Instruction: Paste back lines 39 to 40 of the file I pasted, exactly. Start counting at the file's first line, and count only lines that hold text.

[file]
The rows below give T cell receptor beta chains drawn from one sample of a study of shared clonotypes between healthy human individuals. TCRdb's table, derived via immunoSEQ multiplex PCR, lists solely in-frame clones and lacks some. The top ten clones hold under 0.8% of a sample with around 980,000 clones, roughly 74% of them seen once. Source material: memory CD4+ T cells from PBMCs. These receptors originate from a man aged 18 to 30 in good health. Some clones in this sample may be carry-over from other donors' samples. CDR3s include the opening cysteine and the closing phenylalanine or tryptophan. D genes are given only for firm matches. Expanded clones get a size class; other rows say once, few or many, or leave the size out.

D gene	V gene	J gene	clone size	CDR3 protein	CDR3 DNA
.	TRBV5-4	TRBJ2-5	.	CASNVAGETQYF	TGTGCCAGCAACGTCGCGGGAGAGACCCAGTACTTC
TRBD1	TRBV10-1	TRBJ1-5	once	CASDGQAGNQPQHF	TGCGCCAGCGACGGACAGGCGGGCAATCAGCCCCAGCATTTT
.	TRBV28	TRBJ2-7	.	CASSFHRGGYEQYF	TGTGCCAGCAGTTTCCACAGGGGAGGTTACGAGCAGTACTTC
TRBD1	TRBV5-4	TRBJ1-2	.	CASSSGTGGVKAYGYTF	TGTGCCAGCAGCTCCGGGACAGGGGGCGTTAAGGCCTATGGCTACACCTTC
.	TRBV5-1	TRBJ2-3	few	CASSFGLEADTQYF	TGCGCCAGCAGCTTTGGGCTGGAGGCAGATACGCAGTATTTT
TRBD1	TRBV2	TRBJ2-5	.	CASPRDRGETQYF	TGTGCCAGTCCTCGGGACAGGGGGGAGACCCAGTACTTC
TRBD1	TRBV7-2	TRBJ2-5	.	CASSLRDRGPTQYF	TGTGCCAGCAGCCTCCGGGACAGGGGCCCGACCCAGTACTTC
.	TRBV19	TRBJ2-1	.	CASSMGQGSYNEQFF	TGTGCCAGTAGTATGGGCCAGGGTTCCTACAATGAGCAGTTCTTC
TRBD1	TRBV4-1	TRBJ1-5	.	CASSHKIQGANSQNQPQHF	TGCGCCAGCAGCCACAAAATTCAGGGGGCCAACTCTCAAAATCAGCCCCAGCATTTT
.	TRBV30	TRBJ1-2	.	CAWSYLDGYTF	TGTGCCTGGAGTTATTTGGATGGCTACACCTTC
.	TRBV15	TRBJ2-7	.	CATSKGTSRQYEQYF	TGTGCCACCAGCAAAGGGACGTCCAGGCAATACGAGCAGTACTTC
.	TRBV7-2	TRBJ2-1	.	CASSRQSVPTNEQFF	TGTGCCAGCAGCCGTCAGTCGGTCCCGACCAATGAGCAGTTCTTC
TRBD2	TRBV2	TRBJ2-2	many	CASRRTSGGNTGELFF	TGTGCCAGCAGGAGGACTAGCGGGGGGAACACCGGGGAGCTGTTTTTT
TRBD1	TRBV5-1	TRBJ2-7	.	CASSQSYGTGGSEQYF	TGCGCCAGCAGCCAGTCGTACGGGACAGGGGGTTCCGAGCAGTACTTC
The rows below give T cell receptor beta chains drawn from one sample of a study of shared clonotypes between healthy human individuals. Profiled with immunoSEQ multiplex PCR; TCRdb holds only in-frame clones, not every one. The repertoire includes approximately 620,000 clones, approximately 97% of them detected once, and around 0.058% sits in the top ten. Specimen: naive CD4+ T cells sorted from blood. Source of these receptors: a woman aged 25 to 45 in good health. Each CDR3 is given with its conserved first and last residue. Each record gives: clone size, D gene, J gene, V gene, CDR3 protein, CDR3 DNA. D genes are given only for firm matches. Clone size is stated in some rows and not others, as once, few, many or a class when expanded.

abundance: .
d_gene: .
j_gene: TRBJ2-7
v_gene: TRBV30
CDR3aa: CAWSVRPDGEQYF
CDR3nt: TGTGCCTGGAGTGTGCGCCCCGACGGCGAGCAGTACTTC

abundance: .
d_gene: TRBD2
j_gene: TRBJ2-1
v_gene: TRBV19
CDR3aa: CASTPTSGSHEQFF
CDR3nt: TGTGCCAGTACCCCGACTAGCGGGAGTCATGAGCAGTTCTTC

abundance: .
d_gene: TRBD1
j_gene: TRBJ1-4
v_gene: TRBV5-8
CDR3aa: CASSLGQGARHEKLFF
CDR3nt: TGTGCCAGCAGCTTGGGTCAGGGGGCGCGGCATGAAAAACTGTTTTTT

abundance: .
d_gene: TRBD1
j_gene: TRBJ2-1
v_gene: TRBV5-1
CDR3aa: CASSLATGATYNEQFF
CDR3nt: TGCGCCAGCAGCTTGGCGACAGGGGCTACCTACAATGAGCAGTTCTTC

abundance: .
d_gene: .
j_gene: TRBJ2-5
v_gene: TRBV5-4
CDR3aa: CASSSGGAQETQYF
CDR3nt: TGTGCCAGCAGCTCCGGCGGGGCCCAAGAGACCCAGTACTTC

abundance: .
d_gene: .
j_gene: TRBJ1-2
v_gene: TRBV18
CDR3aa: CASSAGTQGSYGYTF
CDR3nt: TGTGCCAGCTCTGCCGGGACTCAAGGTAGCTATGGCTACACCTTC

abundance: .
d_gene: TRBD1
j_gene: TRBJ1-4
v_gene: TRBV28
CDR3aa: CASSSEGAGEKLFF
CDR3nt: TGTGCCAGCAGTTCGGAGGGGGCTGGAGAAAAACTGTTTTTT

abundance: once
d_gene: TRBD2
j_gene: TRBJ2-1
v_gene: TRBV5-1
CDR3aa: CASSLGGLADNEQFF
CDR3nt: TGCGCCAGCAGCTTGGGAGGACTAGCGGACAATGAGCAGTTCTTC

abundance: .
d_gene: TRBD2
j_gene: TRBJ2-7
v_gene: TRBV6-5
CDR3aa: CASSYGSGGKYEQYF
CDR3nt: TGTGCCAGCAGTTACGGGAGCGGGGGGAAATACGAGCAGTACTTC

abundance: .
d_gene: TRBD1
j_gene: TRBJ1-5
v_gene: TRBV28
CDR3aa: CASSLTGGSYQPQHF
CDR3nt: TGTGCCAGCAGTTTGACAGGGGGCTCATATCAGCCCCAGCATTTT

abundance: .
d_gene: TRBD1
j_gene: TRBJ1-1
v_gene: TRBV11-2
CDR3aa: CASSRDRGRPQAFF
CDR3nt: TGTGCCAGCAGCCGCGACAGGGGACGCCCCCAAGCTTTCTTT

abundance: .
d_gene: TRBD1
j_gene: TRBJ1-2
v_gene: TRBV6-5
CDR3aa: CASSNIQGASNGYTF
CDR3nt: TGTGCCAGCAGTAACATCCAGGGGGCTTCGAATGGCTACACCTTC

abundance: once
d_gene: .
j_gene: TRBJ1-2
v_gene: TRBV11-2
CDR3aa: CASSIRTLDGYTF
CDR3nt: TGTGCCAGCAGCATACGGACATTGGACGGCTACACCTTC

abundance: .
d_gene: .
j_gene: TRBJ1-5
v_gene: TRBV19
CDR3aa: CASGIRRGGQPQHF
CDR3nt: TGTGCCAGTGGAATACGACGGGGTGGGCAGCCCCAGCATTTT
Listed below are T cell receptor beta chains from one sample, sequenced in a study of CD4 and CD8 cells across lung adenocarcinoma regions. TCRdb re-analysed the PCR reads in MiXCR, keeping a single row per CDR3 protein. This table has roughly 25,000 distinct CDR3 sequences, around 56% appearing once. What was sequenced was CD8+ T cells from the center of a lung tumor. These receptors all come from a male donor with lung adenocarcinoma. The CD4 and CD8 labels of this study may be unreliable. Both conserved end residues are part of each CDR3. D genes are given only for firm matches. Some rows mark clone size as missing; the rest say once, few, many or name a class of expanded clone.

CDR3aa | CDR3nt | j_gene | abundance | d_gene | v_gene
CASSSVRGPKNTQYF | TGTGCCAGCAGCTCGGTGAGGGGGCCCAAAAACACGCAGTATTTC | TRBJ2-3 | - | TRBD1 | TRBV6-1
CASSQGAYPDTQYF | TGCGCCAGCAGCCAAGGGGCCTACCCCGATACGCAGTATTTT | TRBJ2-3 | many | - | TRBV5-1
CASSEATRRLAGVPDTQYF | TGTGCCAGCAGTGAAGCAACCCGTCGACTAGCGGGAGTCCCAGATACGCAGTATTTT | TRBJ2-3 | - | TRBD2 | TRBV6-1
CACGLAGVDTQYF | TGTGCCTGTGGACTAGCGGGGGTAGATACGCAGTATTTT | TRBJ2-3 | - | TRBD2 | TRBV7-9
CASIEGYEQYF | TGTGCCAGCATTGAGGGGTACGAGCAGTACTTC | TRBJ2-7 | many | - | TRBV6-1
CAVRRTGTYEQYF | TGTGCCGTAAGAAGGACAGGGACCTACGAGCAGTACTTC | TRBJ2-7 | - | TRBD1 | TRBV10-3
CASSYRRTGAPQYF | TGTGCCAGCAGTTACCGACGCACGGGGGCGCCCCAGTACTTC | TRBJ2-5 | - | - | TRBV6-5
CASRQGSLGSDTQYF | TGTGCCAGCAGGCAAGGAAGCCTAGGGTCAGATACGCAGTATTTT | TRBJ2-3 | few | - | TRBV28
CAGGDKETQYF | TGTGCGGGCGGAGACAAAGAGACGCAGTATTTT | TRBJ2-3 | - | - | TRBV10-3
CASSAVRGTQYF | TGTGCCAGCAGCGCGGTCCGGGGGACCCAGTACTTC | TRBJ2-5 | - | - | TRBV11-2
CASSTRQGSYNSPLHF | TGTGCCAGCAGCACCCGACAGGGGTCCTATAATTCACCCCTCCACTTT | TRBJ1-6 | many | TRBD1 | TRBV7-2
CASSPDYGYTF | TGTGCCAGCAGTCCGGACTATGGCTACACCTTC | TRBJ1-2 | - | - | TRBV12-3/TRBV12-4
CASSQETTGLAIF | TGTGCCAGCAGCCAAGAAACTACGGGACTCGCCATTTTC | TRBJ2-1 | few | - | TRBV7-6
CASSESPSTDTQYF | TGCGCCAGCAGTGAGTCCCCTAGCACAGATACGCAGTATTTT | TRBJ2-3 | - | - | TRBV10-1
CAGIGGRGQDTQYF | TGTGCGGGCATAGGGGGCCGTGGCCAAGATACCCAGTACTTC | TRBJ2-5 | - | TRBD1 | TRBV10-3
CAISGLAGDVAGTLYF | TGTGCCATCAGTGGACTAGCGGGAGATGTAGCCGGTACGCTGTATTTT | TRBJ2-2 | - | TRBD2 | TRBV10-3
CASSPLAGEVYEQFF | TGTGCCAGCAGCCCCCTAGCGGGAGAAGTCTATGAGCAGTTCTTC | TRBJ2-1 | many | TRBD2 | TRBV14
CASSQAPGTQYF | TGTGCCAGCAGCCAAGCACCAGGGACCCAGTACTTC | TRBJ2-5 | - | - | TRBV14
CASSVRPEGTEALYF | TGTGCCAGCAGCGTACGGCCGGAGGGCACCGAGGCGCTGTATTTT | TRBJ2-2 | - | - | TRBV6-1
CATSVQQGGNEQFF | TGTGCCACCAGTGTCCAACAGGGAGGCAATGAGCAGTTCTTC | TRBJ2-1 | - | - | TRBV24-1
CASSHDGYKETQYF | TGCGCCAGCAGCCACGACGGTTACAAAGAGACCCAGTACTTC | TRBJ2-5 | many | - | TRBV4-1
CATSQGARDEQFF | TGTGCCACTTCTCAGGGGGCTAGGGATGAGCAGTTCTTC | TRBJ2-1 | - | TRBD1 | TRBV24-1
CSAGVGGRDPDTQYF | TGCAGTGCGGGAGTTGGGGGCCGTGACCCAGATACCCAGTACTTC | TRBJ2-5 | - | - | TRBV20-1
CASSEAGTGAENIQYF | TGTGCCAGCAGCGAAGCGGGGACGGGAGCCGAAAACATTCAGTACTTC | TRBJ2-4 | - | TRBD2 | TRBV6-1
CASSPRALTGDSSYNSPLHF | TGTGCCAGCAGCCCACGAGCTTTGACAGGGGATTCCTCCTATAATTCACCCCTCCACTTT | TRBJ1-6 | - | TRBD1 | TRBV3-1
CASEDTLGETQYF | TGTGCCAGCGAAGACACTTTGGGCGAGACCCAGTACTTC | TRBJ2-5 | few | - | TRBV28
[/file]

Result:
v_gene: TRBV5-1
CDR3aa: CASSLATGATYNEQFF